John Roberts Attacked Religious Liberty in Schools
George W. Bush seems to have picked John Roberts to nominate to the Supreme Court largely because Roberts has so little experience as a judge. John Roberts has only served as a judge for two years. The rest of his professional experience is as a lawyer, working for private and for government clients. The Bush Administration is betting that the Senate Republicans will be able to fix the rules of the confirmation hearings so that only materials from his short time on the bench will be admissible.
Of course, we here at Irregular Times cannot do anything to stop the Republicans who control the United States Senate from setting whatever kind of stilted, biased rules they want. All we can do to bring the Republican Senators to account is to encourage that they be replaced in the 2006 congressional elections. Even though it is impossible for us to affect the Republican Senators’ actions, it is still important that the American public know the truth about John Roberts. For that reason, I will be bringing specific information about the controversial past of John Roberts to the attention of our readers over the next few days.
Today, we’ll start with the involvement of John Roberts in a specific case, Lee v. Weisman, in 1992. Through his involvement in this case, John Roberts worked to help establish mandatory religious worship as a part of the public school experience.
In the 1992 case Lee v. Weisman, 505 U.S. 577 , John Roberts filed an amicus brief arguing that public schools ought to have the power to include acts of religious worship in public school graduation programs. The specific public school graduation program being considered in this particular case included acts of religious worship that included the perspective of Judaism and Christianity, but excluded any other religious perspective. Students belonging to religious traditions other than Judaism and Christianity were not allowed the privilege of having the graduating students and families participate in their own acts of religious worship.
Secular students and their familes were compelled, along with their neighbors who practice minority religions, to participate in the religious ritual during the graduation program. The only way for these students and their families to avoid participating in the religious ritual was for them to leave the graduation ceremony, and not be able to take part in the ceremony at all. If a public school student wished to take part in the official public school graduation ceremony, he or she would be forced by the school to take part in a ritual of religious worship , submitting to the authority of the religious tradition endorsed by the public school officials, even if that student was not an adherent of that religion.
In this way, the religious worship at the center of the public school graduation ceremony separated students and their families into two groups. One group, the adherents of Judaism and Christianity, were given the special privilege of having the graduation feature worship in suppport of their religious tradition. Another group, those who were not followers of Judaism or Christianity, were given a second class status. The best this second group could do would be to shut up and participate in the religious worship of the first group without complaining.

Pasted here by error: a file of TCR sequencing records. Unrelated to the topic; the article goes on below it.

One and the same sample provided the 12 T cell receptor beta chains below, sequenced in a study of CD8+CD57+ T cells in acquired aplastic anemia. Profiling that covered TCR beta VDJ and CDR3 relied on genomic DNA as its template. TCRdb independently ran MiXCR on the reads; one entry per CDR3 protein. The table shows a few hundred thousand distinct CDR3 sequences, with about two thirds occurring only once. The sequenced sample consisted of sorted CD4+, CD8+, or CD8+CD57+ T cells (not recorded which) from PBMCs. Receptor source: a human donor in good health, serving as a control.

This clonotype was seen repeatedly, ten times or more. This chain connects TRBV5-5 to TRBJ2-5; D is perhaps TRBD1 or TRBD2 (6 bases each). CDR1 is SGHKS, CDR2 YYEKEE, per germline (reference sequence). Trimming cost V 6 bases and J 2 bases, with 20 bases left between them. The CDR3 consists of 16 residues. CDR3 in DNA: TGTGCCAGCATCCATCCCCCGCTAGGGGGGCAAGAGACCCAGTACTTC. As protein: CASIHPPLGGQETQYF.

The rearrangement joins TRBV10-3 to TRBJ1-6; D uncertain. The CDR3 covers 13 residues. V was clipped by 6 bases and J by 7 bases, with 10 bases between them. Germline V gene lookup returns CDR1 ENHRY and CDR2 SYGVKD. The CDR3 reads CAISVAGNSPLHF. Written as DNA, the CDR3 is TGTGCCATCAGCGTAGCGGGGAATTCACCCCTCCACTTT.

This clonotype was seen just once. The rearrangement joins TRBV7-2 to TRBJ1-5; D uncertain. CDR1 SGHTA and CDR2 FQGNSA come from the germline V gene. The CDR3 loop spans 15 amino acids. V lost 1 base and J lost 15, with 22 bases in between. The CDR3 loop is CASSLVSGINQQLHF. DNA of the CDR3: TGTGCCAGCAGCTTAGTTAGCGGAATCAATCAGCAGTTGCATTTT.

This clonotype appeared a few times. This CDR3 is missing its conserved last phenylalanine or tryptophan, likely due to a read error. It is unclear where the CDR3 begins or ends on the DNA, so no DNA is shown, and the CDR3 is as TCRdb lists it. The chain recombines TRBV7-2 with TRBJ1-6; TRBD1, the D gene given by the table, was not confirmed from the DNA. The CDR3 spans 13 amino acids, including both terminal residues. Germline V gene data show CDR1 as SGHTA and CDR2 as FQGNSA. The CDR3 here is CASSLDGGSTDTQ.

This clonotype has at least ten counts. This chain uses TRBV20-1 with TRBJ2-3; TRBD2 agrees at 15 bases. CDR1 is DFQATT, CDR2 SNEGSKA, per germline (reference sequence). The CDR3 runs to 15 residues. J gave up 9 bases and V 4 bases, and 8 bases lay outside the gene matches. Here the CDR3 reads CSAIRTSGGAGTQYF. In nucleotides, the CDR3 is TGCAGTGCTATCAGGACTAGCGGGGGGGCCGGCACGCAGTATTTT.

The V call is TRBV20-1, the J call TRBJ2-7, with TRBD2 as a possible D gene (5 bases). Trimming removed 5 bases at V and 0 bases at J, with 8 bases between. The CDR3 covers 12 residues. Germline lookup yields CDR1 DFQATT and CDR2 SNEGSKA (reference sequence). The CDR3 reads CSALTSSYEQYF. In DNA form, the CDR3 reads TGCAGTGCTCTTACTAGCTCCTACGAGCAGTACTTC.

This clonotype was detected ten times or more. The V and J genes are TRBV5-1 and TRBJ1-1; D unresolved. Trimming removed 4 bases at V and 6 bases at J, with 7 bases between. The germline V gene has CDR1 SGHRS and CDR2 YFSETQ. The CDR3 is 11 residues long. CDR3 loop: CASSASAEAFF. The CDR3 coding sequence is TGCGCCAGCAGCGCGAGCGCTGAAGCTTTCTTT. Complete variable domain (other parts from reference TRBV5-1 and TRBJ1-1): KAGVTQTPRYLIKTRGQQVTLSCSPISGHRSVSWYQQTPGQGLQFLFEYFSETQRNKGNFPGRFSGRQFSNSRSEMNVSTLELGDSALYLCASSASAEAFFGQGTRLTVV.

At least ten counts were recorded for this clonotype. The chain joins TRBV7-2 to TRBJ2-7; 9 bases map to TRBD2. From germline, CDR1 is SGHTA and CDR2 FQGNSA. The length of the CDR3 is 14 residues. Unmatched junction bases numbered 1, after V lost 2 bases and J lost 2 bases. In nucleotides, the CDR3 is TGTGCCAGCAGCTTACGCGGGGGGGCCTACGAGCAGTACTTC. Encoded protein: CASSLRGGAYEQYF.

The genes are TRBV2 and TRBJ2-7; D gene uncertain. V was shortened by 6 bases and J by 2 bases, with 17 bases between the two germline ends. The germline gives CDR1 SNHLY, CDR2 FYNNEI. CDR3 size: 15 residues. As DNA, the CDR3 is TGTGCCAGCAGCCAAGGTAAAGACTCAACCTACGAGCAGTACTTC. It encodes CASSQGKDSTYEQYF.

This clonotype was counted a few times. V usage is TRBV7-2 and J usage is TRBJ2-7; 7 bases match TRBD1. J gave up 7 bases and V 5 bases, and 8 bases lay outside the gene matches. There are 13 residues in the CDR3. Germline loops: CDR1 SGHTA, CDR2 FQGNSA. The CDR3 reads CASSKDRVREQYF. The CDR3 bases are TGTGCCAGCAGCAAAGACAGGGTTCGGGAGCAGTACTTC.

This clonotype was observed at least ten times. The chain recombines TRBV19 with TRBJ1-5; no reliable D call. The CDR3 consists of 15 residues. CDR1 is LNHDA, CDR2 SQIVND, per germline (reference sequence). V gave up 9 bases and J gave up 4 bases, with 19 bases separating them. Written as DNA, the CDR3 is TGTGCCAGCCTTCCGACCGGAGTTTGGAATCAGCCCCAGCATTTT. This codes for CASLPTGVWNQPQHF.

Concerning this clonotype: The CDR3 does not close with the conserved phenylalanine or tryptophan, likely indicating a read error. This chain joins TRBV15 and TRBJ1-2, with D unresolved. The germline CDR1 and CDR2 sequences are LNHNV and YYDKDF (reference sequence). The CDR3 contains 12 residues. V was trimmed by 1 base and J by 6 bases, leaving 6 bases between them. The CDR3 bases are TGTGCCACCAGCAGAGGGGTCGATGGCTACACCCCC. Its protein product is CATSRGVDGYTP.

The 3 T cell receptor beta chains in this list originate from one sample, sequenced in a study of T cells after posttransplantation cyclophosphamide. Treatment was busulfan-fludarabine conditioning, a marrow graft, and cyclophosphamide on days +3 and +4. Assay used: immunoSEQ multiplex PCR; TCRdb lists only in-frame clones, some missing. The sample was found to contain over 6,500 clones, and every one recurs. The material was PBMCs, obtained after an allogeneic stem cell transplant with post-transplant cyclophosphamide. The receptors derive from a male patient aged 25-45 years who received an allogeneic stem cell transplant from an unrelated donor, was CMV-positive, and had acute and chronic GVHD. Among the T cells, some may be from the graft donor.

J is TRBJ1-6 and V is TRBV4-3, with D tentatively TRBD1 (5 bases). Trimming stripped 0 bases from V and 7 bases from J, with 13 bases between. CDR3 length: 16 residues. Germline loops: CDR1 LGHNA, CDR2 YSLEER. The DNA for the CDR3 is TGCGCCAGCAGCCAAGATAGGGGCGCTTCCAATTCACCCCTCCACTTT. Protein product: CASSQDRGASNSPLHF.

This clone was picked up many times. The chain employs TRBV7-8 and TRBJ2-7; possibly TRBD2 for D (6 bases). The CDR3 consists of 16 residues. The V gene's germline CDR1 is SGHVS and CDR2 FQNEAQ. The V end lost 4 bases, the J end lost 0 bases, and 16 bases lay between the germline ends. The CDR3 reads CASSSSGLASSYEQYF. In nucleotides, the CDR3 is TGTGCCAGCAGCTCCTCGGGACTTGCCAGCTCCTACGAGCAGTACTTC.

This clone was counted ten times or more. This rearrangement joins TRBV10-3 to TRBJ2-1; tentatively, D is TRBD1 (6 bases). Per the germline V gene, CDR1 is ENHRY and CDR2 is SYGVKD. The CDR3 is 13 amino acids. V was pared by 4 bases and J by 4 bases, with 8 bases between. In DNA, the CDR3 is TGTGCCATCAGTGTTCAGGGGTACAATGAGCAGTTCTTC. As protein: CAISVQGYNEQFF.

The brief filed by John Roberts supported the contention that it should be legal for public schools to give special privileges to the followers of certain religions, and relegate everyone else to second class status. The suggestion of the brief that John Roberts filed in this case was that parents of a public school student could not have the right to ask for a graduation program without such forced religious worship – even if their family was not a part of the religion endorsed in the public school religious ceremony.
So what’s the big deal if people are forced to participate in a little religious ritual as part of a graduation ceremony? Well, it’s not a big deal, so long as you’re a member of the religion being endorsed by the school. Most Christians students and their parents would have a fit, of course, if they were compelled to participate in, or even sit still for, a Wiccan ritual as a part of a public school’s graduation ceremony. The legal opinion of John Roberts includes the implicit argument that the majority religion in a community gets to impose its beliefs and religious practices on non-believers, and to do so with government assistance through institutions like public schools.
If you allow the legal opinion of John Roberts to go through the courts, then selective prayers for certain government-endorsed religions become permissible. Compulsive religious ceremonies to worship special privileged deities would become legal. There would be nothing to stop imposition of religious worship through local government. Local laws could give taxpayer funds to the government’s favorite churches, and town boards could pass regulations compelling religious minorities and secular citizens to take part in the religious rites of their community’s religious majority.
The last time this sort of thing was allowed in America, religious minorities and non-believers were burned at the stake and hung from nooses in town squares. That’s the kind of America that the legal philosophy of John Roberts leads to.
The looming threat of American theocracy is just one of the many reasons we oppose the confirmation of John Roberts. For more information on the dangerous views of John Roberts, visit the new John Roberts section on Supreme Court Watch.